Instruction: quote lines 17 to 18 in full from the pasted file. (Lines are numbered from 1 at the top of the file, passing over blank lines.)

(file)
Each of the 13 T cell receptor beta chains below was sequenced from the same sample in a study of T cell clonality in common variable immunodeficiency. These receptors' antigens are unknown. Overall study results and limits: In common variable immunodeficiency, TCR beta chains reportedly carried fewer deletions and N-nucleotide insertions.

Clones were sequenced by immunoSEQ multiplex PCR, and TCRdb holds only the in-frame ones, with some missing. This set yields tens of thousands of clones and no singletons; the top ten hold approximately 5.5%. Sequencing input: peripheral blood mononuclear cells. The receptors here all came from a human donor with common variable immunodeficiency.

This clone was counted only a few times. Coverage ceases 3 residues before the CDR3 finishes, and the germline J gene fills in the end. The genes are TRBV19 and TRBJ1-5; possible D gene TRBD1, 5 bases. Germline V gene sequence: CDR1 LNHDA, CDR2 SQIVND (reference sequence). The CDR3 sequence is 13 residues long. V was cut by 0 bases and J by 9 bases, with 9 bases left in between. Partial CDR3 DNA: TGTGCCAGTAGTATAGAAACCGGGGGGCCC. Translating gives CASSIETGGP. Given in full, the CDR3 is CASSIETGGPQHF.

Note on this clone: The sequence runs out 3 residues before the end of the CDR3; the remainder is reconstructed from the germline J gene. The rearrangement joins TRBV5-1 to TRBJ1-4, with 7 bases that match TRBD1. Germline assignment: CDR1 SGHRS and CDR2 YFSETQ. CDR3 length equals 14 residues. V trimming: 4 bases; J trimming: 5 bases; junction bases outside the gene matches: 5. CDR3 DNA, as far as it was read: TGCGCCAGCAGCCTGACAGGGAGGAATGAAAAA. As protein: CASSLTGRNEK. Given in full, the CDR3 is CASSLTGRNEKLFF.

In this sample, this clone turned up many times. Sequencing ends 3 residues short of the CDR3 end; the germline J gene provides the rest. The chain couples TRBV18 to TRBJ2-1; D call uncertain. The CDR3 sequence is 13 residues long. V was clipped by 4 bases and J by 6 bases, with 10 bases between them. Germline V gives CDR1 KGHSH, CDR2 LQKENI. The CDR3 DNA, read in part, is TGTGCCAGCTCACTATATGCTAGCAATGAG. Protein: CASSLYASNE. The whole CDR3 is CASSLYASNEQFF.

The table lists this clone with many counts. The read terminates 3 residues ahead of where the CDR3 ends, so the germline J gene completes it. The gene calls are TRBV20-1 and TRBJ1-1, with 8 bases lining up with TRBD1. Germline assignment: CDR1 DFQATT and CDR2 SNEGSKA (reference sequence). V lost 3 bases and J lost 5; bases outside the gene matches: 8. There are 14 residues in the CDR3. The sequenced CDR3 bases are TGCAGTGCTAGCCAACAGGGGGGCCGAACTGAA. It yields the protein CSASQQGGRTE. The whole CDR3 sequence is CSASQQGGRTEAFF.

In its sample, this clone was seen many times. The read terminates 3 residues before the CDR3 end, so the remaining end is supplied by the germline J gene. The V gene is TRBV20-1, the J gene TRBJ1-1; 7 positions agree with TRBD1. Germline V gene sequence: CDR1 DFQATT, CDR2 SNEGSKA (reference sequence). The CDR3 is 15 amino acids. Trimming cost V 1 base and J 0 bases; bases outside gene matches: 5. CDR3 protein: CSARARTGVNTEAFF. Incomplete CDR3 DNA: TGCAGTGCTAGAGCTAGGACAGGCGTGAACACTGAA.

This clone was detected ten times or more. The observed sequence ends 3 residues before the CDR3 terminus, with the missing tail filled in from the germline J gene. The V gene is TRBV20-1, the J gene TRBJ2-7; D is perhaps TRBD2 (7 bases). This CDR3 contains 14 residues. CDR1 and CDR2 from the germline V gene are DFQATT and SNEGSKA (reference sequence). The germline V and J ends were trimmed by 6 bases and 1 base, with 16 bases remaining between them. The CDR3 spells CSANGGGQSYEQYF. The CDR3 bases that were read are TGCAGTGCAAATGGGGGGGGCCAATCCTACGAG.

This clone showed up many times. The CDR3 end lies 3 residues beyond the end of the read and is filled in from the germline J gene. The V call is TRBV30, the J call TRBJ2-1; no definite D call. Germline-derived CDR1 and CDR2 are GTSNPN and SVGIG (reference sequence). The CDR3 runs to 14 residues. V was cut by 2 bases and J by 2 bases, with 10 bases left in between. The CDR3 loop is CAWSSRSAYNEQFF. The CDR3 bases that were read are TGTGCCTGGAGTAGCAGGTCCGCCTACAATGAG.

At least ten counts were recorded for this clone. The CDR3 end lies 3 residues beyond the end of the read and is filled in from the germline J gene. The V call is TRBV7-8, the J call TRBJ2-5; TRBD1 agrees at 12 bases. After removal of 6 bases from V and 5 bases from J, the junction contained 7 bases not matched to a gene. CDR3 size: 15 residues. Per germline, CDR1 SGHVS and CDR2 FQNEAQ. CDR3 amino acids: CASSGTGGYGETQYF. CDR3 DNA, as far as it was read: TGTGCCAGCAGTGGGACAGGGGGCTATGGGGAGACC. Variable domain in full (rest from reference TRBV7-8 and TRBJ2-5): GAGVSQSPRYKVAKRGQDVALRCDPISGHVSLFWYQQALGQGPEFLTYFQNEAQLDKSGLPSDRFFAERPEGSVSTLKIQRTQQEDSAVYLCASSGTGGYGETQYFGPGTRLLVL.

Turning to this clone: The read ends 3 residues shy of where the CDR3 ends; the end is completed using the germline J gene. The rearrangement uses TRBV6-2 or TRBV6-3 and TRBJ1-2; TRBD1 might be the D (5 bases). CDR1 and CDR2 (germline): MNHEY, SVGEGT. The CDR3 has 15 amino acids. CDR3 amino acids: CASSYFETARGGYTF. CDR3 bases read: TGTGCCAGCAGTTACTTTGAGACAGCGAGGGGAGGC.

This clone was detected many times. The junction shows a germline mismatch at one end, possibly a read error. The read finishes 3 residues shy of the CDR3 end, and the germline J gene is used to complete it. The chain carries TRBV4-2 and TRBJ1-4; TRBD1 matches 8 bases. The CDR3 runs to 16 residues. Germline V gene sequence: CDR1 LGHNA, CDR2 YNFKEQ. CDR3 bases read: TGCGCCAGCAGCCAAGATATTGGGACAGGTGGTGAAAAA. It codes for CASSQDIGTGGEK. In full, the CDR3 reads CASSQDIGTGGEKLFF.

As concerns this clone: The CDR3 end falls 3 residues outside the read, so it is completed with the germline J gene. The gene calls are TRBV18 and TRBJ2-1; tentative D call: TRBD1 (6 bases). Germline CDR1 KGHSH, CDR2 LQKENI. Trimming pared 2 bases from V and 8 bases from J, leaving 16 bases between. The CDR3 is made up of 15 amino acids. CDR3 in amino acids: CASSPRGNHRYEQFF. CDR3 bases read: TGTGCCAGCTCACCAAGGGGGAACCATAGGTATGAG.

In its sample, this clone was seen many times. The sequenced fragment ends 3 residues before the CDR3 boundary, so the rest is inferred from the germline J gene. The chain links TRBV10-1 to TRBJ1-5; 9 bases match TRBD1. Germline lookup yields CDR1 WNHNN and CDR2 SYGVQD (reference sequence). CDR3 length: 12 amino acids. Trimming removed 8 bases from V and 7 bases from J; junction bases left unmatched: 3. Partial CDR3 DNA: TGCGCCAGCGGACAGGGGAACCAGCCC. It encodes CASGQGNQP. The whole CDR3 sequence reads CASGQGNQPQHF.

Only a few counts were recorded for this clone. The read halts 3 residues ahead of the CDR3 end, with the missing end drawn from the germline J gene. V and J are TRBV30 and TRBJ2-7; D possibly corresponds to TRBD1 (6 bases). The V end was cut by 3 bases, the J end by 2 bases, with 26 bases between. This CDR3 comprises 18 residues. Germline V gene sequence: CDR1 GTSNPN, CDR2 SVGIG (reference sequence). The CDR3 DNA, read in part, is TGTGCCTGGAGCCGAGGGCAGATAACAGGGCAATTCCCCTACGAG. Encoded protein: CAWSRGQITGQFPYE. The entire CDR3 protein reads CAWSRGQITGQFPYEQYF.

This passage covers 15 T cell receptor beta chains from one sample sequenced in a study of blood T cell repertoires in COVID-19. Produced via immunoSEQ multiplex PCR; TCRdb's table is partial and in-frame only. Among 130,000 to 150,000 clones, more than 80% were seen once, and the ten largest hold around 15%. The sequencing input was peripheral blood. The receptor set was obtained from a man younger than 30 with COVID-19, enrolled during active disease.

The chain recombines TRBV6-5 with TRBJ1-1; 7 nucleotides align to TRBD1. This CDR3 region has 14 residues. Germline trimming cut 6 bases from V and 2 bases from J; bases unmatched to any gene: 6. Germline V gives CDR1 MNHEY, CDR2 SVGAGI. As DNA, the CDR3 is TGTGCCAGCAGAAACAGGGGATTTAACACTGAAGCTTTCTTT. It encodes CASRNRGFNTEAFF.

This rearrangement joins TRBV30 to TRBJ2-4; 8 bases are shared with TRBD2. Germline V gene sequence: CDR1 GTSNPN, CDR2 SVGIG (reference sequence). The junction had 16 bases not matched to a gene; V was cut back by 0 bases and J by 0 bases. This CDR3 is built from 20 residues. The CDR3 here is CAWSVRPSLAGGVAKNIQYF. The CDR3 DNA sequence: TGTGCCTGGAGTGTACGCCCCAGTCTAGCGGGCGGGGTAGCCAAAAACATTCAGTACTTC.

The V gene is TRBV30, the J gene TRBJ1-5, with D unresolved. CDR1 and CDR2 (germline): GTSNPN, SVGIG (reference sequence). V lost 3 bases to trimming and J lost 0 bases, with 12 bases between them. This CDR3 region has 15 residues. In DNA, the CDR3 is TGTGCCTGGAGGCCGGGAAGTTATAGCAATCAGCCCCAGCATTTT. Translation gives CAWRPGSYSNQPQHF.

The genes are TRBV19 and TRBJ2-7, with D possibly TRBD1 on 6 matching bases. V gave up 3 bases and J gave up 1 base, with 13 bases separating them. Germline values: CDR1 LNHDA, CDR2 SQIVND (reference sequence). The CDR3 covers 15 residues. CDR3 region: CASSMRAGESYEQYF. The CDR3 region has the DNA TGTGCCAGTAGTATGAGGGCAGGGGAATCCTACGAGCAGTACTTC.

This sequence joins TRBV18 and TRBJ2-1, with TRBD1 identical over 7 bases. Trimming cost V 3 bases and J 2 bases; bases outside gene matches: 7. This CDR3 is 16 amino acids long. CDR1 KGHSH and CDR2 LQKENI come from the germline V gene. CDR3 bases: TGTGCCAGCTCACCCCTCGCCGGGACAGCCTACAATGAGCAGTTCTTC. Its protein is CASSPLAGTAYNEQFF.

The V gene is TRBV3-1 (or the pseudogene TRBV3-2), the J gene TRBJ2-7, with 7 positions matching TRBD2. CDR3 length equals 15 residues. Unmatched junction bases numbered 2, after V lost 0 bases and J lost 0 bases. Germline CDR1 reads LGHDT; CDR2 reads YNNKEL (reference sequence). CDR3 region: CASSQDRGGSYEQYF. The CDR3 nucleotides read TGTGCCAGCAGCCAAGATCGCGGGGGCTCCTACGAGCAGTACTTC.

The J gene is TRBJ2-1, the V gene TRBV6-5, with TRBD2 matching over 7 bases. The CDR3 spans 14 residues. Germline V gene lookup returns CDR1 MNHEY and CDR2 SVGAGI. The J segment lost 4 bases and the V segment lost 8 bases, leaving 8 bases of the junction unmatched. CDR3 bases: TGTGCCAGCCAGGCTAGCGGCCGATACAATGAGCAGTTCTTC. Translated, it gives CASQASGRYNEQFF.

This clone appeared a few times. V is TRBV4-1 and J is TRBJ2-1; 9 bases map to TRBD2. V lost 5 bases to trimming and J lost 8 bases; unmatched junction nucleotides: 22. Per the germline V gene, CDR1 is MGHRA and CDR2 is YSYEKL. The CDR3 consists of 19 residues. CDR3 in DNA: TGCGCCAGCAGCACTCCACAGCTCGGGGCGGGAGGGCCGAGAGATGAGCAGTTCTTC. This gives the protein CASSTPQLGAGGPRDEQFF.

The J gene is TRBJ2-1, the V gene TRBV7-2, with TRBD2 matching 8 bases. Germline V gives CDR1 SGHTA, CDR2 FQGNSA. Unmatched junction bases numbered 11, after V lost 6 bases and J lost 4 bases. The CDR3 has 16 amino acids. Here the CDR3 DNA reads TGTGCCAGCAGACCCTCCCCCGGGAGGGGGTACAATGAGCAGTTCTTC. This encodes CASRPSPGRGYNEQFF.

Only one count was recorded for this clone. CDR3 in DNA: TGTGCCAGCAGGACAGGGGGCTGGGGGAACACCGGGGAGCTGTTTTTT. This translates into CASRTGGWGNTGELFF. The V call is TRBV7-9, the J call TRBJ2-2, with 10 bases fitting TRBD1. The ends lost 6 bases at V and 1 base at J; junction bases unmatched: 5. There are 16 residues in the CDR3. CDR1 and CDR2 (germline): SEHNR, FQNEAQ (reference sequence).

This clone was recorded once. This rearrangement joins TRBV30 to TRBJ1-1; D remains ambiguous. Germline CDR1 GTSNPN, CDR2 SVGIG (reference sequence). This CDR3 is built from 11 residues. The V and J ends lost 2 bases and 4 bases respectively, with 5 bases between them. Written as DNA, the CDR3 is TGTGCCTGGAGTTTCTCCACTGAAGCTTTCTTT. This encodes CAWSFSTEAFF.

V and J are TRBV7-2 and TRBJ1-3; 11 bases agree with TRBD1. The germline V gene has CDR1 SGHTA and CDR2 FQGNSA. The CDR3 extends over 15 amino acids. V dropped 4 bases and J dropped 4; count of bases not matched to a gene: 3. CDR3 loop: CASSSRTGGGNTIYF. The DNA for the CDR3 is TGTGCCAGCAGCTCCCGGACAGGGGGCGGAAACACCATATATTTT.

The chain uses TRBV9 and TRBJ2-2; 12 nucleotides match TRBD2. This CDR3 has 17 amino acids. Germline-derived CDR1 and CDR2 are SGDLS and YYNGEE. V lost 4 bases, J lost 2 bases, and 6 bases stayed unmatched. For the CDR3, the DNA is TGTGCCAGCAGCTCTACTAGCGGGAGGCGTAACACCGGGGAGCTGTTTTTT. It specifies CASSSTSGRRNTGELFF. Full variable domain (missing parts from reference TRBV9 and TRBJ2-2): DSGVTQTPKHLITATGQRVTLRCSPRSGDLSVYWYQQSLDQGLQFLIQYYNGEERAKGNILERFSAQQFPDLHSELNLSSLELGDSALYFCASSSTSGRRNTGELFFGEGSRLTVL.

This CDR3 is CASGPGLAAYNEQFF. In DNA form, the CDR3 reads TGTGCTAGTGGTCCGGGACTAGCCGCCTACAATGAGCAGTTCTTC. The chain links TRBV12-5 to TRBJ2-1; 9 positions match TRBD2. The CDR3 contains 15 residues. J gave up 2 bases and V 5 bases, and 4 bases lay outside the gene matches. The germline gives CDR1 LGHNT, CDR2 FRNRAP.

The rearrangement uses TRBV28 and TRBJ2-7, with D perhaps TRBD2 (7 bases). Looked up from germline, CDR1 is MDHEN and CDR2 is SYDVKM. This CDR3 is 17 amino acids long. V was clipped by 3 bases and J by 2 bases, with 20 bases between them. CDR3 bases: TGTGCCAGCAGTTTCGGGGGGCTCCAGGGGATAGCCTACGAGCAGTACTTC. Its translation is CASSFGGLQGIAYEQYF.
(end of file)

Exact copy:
The chain recombines TRBV6-5 with TRBJ1-1; 7 nucleotides align to TRBD1. This CDR3 region has 14 residues. Germline trimming cut 6 bases from V and 2 bases from J; bases unmatched to any gene: 6. Germline V gives CDR1 MNHEY, CDR2 SVGAGI. As DNA, the CDR3 is TGTGCCAGCAGAAACAGGGGATTTAACACTGAAGCTTTCTTT. It encodes CASRNRGFNTEAFF.

This rearrangement joins TRBV30 to TRBJ2-4; 8 bases are shared with TRBD2. Germline V gene sequence: CDR1 GTSNPN, CDR2 SVGIG (reference sequence). The junction had 16 bases not matched to a gene; V was cut back by 0 bases and J by 0 bases. This CDR3 is built from 20 residues. The CDR3 here is CAWSVRPSLAGGVAKNIQYF. The CDR3 DNA sequence: TGTGCCTGGAGTGTACGCCCCAGTCTAGCGGGCGGGGTAGCCAAAAACATTCAGTACTTC.